This sweet if romanticized tale of a homeless man who adopts a lost teddy bear, and the generous young owner who lets him keep it, is graced with some of McPhail's (Mole Music) tenderest art to date. Left behind at a diner, a small boy's beloved bear is accidentally thrown out: "He lay squashed in a dark, smelly place, and even though he had a fine fur coat he was beginning to get a chill." Rescued from the trash by a homeless man, the bear, like the boy, is lonely at first, but eventually both adjust ("The bear still felt loved"). At the park one day the bear is left briefly on a bench, where he is spotted by none other than his original owner. Delighted to be reunited with his old friend, the boy nevertheless notices the homeless man's despair and willingly gives him the bear. While the thought of any child happily relinquishing a favorite toy is a bit of a stretch, as a parable of compassion the story makes its point gently, and McPhail's glowing illustrations persuade the audience of its emotional truth. A master of wordless subtext (the man is shown sleeping under a narrow patch of sky in an open dumpster; on the facing page, the boy, surrounded by other toys, stares at the same sky from his bedroom), he invests his pen-and-watercolor illustrations with affection and warmth, and his expert use of soft shading and cross-hatching creates a welcoming world readers will want to inhabit. Ages 4-8. (May)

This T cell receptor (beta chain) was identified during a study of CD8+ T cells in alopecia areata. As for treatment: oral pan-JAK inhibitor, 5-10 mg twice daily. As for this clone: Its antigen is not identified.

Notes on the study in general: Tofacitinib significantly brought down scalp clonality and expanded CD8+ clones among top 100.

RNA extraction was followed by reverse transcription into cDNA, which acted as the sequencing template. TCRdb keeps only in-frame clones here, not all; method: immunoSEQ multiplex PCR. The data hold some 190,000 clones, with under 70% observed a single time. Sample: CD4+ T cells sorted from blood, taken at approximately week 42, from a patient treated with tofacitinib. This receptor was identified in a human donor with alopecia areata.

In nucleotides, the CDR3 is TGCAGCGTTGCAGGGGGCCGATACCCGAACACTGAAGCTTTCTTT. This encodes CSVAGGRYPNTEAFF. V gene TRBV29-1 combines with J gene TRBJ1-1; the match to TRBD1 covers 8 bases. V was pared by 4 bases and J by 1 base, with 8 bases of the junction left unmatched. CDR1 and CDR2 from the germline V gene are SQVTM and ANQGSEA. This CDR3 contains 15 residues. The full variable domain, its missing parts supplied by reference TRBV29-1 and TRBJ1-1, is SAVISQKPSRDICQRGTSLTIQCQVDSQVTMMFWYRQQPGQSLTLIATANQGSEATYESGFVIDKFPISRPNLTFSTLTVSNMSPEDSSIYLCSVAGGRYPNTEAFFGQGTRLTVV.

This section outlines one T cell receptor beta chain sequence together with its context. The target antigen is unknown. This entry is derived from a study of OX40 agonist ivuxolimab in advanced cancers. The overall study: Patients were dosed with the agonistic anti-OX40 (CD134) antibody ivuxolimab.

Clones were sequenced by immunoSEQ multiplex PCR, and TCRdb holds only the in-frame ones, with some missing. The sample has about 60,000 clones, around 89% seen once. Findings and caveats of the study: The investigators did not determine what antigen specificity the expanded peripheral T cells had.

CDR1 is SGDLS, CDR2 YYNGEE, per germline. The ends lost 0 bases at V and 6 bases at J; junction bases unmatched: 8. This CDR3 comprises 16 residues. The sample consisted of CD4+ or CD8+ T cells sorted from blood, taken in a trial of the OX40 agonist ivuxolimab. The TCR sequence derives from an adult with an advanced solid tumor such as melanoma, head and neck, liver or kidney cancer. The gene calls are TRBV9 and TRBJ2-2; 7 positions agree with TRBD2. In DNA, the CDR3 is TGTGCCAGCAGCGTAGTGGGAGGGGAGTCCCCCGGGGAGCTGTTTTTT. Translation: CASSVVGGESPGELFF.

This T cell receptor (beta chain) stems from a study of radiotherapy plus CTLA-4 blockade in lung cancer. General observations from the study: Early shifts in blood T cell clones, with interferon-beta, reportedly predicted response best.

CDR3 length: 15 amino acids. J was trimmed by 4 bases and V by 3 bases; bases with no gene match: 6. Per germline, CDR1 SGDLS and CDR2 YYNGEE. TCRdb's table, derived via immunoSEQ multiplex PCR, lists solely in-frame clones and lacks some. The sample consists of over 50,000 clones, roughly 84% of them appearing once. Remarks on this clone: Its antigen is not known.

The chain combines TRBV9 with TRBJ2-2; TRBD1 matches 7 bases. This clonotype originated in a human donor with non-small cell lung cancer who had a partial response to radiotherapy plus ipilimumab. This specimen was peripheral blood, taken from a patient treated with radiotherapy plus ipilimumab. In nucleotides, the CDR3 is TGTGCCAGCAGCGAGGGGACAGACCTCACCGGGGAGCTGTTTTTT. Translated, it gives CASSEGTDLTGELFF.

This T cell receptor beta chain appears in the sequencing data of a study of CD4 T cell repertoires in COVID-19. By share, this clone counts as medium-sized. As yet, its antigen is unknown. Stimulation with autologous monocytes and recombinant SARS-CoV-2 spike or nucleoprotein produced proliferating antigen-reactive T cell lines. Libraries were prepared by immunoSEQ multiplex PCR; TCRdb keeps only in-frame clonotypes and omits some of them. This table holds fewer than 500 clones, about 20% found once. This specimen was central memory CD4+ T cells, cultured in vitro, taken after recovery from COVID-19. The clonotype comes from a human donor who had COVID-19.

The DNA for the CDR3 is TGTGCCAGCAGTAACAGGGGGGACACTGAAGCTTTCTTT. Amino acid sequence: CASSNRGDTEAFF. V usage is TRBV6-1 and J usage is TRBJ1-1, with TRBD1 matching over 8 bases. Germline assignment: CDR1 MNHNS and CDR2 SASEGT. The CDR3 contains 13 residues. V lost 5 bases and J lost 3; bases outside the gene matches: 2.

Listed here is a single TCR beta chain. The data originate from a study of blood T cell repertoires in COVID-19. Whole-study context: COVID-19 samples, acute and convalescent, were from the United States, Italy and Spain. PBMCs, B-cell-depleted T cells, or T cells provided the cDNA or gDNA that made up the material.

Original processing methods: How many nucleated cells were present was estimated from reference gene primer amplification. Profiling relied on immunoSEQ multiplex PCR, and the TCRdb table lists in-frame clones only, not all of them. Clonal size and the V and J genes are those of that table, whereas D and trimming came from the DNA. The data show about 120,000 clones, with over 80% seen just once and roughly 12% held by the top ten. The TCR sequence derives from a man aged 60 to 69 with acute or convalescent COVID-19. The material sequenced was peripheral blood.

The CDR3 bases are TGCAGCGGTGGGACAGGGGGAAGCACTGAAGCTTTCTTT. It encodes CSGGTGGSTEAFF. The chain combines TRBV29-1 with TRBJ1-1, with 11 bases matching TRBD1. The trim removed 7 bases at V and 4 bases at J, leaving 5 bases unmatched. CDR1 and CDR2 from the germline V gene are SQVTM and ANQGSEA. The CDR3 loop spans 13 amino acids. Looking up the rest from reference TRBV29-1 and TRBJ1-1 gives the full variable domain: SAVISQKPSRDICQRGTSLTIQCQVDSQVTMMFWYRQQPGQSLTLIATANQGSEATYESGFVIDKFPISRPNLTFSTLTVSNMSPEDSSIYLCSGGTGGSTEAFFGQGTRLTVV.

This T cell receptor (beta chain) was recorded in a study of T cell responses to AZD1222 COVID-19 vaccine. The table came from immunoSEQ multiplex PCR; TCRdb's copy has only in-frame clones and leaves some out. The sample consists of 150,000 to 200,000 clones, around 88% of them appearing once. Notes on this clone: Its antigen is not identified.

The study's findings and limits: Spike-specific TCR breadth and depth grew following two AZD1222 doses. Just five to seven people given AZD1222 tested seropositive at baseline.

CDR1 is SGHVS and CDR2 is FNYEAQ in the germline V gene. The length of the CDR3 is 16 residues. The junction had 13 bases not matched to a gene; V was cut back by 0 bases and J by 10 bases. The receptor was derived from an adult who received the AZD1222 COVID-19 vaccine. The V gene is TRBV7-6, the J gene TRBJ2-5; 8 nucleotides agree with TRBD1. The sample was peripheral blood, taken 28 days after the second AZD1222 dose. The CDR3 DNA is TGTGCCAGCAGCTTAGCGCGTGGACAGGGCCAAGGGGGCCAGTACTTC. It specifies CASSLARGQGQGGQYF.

Copyright 2002 Reed Business Information, Inc. --This text refers to an out of print or unavailable edition of this title.
reSchool-Grade 2-A young boy leaves his beloved teddy bear in a diner. A homeless man finds it in the trash can and takes care of it by tucking it in his coat pocket and sleeping with it in the dumpster. One day, he leaves the teddy bear on a park bench just when the child and his parents happen to be passing by. The youngster is pleased to find his old friend and rescues him, but when the man cries out, "Where is my bear?" the child returns the stuffed animal to him. This act of sharing and compassion will be treasured by young and old. The basic lost-and-found teddy bear story is reminiscent of Don Freeman's Corduroy (Viking, 1968). This book, however, adds another dimension to the theme, and discussion is sure to follow as the artist gives a face and emotion to the homeless population. The watercolor-and-ink illustrations are distinctively McPhail. A sweet and gentle blend of favorite and important topics will make this a treasure of a book to be read, reread, and shared.
Helen Foster James, University of California at San Diego
Copyright 2002 Cahners Business Information, Inc. --This text refers to an out of print or unavailable edition of this title.
The kind of love shown by the little boy in this story is timeless! In this story a teddy bear belonging to the little boy is loved very much. Read morePublished 4 months ago by Richard and Liz
Great way to share the problem of homelessness with young children and to teach empathy. Very well written.Published 9 months ago by tisha
The first time I read this book I was completely blown away that someone would write a book for children that conveyed principles that every human should possess; compassion,... Read morePublished 12 months ago by Melanie
This is a beautifully written story, and one that teaches kindness and compassion. It can be read in less than two minutes, but you will want to linger over the illustrations a... Read morePublished 14 months ago by Mima
One of the best stories about kindness and giving I've ever read! I use this with my fifth graders every year. Read morePublished 19 months ago by mb
This is a story that most children will be able to identify with if they have a most favourite toy or blankie that they love ... literally... to pieces. Read morePublished 20 months ago by Storywraps